By Ciara LaVelle
By Jose D. Duran
By Kat Bein
By Juan Barquin
By Ciara LaVelle
By George Martinez
By Kat Bein
By Ciara LaVelle
For nearly a decade now artistic director Mario Ernesto Sanchez and his associates at Teatro Avante have made it possible for Miami theatergoers to see dramas of uncommon brilliance, presented by highly talented playwrights, actors, and directors from throughout Latin America. This year the highly acclaimed festival runs for eighteen days and includes twelve plays from ten countries.
One surreal component of the festival arises from the practical necessity of changing sets and lighting designs almost every day to accommodate successive plays. In order to accomplish this while still enhancing each script, the various companies use unique props, unusual but simple scenery, and often rely heavily on the atmospheric effect of lights. A stark wooden staircase, for example, can be made to represent all of recorded history. Projections on screens set scenes and alter moods. In the three previous festivals I've attended, I have been amazed at how effectively the plays were presented. But it should come as no surprise, as many of the players travel from town to town in their native countries to present their works -- often just one step ahead of repressive government censors. They are experienced masters when it comes to maximizing the creative potential of a minimal amount of equipment.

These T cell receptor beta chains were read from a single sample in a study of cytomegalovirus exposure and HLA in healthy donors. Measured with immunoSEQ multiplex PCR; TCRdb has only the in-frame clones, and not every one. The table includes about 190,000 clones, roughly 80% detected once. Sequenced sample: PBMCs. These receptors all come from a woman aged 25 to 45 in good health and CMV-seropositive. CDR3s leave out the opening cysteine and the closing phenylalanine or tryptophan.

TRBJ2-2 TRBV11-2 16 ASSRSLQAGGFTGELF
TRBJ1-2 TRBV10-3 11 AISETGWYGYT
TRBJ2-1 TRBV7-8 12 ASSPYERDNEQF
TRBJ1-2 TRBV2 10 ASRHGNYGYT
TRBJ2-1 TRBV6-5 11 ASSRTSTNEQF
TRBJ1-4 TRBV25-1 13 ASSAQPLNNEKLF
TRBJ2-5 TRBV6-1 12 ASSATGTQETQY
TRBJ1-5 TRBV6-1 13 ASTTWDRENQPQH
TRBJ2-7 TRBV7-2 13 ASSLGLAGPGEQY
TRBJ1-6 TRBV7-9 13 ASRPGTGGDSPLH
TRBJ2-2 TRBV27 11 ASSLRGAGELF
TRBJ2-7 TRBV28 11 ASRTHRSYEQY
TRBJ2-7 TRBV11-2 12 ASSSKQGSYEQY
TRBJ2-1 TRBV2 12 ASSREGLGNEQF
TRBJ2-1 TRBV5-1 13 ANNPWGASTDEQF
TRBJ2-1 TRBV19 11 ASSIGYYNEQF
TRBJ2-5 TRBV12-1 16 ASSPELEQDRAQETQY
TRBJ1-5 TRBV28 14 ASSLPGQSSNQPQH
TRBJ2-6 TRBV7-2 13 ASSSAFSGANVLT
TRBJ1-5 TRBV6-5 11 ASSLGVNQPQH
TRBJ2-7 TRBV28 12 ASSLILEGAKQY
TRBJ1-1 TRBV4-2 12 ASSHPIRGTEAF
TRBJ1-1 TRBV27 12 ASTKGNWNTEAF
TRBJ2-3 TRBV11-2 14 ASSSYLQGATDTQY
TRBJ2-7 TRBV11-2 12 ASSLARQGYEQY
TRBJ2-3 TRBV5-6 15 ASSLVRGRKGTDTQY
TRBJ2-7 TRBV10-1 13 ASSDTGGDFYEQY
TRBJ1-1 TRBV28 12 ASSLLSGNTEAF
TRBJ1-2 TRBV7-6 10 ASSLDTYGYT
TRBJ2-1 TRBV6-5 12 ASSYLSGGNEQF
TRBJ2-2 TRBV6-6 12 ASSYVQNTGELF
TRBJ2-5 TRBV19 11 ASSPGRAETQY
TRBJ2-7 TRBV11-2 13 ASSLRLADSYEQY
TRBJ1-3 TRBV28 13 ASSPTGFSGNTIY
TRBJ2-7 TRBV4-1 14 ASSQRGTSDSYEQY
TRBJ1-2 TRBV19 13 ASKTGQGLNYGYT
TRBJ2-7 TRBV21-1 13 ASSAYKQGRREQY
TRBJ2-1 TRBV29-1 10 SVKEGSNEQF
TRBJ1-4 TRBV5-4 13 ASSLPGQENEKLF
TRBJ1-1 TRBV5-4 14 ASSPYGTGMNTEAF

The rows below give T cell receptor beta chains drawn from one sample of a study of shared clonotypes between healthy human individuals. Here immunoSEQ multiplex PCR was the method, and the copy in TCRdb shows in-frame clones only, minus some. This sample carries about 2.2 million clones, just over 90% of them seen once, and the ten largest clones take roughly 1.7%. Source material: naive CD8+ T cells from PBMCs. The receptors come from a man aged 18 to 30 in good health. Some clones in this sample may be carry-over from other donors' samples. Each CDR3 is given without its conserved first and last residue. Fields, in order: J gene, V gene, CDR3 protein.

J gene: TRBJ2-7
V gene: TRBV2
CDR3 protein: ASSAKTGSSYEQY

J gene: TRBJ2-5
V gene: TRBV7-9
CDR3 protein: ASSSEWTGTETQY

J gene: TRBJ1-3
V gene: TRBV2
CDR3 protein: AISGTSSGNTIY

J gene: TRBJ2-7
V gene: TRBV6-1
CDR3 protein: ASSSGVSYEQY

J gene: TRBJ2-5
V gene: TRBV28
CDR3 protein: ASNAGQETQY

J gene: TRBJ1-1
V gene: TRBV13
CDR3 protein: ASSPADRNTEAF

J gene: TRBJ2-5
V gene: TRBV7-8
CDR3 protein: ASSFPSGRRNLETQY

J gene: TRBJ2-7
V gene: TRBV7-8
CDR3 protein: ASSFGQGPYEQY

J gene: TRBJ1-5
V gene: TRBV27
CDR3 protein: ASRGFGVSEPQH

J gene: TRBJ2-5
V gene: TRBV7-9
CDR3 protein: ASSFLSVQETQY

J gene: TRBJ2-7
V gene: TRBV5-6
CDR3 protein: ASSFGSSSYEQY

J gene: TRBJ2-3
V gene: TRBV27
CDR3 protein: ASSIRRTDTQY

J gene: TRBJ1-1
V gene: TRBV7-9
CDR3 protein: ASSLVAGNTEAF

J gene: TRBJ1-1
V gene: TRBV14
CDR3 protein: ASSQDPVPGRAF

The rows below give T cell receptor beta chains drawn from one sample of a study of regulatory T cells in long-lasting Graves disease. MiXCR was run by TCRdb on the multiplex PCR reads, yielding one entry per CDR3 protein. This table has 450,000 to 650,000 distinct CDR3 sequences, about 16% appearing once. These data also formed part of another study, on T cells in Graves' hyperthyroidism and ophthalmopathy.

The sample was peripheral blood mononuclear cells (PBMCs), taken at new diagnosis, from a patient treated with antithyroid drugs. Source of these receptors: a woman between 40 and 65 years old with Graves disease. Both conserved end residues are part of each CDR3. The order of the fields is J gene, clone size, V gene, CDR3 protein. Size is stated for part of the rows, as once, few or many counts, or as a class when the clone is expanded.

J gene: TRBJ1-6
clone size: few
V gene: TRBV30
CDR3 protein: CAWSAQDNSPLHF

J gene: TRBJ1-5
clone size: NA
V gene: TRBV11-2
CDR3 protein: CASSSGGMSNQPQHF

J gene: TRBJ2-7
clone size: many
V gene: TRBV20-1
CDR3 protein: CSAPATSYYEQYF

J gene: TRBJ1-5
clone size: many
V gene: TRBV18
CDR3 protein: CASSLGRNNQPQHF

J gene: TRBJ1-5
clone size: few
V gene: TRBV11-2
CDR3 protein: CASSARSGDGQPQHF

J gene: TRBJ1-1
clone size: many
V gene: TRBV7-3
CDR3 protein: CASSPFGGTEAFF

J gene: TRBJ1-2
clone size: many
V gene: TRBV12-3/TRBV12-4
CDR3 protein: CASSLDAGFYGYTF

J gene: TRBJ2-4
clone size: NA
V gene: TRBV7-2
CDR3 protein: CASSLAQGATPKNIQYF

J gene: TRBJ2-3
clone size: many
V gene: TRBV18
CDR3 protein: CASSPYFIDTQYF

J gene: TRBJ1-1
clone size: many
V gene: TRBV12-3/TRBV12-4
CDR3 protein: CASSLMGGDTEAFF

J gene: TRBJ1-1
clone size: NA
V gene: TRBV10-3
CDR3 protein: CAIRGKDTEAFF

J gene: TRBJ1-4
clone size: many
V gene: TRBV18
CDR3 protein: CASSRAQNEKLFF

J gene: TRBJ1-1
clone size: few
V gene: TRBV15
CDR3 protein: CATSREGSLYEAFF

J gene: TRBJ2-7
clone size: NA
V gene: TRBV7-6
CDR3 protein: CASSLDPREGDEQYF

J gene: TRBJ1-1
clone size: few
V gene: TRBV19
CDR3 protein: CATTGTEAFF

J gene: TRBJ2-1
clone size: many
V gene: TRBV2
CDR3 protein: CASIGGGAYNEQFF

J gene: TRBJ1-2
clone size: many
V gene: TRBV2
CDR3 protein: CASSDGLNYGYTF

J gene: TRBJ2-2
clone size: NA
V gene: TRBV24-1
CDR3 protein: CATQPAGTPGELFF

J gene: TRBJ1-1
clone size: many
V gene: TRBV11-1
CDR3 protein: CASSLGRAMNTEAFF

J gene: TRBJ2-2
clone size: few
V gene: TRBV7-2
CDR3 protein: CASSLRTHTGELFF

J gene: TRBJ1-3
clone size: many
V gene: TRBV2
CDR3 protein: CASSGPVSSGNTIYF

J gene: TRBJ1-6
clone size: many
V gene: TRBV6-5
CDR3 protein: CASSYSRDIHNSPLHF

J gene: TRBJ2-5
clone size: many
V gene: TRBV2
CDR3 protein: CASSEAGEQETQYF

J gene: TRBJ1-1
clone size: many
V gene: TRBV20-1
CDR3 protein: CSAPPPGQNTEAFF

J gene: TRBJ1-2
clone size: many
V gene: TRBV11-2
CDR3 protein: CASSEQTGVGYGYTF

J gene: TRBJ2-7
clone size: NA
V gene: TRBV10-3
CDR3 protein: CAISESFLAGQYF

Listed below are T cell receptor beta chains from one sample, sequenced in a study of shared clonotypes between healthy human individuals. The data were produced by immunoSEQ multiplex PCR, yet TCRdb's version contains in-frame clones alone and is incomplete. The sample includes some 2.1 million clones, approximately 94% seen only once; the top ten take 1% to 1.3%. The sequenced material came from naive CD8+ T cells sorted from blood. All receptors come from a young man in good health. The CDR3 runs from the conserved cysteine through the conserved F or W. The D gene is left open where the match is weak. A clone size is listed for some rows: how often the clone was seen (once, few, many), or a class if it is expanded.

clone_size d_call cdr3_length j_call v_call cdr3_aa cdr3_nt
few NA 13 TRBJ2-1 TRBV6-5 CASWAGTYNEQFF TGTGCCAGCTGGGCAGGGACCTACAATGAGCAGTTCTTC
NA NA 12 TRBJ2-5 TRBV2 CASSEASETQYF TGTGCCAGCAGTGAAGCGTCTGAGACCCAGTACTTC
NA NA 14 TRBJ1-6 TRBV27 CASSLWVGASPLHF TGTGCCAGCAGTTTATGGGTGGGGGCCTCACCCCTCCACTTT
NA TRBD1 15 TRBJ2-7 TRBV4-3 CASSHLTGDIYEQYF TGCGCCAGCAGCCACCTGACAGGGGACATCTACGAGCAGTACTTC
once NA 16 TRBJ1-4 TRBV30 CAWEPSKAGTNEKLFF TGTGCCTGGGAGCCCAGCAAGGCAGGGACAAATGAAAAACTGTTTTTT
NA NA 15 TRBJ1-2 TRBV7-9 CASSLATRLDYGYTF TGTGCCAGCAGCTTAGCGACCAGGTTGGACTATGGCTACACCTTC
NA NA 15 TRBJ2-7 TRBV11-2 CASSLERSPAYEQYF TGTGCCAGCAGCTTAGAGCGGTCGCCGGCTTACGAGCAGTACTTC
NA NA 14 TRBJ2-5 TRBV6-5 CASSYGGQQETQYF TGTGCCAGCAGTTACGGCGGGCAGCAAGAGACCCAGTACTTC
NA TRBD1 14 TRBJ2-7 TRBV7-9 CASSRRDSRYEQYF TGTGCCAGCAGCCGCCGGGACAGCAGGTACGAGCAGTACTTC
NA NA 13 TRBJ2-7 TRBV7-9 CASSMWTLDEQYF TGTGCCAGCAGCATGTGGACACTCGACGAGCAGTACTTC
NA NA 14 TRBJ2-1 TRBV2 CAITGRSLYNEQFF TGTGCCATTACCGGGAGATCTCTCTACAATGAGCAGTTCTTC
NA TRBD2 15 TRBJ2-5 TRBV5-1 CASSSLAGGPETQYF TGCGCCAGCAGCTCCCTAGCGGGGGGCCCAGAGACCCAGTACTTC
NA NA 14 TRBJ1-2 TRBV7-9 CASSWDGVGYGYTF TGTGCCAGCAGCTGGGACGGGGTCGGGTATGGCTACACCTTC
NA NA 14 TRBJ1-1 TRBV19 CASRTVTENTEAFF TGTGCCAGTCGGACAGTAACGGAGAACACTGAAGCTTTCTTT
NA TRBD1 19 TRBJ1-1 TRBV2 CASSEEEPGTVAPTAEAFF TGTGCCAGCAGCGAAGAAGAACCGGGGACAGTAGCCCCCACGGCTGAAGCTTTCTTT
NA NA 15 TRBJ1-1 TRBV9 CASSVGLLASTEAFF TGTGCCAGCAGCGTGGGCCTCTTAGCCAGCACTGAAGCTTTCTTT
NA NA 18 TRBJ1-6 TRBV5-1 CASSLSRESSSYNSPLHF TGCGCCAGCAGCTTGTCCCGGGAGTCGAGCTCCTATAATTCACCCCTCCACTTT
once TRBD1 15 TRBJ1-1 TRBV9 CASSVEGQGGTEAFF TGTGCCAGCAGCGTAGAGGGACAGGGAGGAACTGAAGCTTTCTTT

The sense of surrealism is heightened immeasurably by the plays themselves. Although it is dangerous to generalize, certain things can be expected from highly literary Latin theater (as opposed to the light farces that play throughout the year in Miami). The acting and action often border on the melodramatic, the tone is dark, the view of the world absurd, and the plots frequently are metaphorical interpretations of larger issues such as politics and the human condition. Many pieces draw upon traditions of sociopolitical turmoil, tragic elements of history, and intriguing aspects of the national character. When viewing a work from countries such as Colombia or Mexico, for example, you must consider that theater there is still considered an effective force for social change, and that the consequences of presenting certain plays in certain locales can be serious.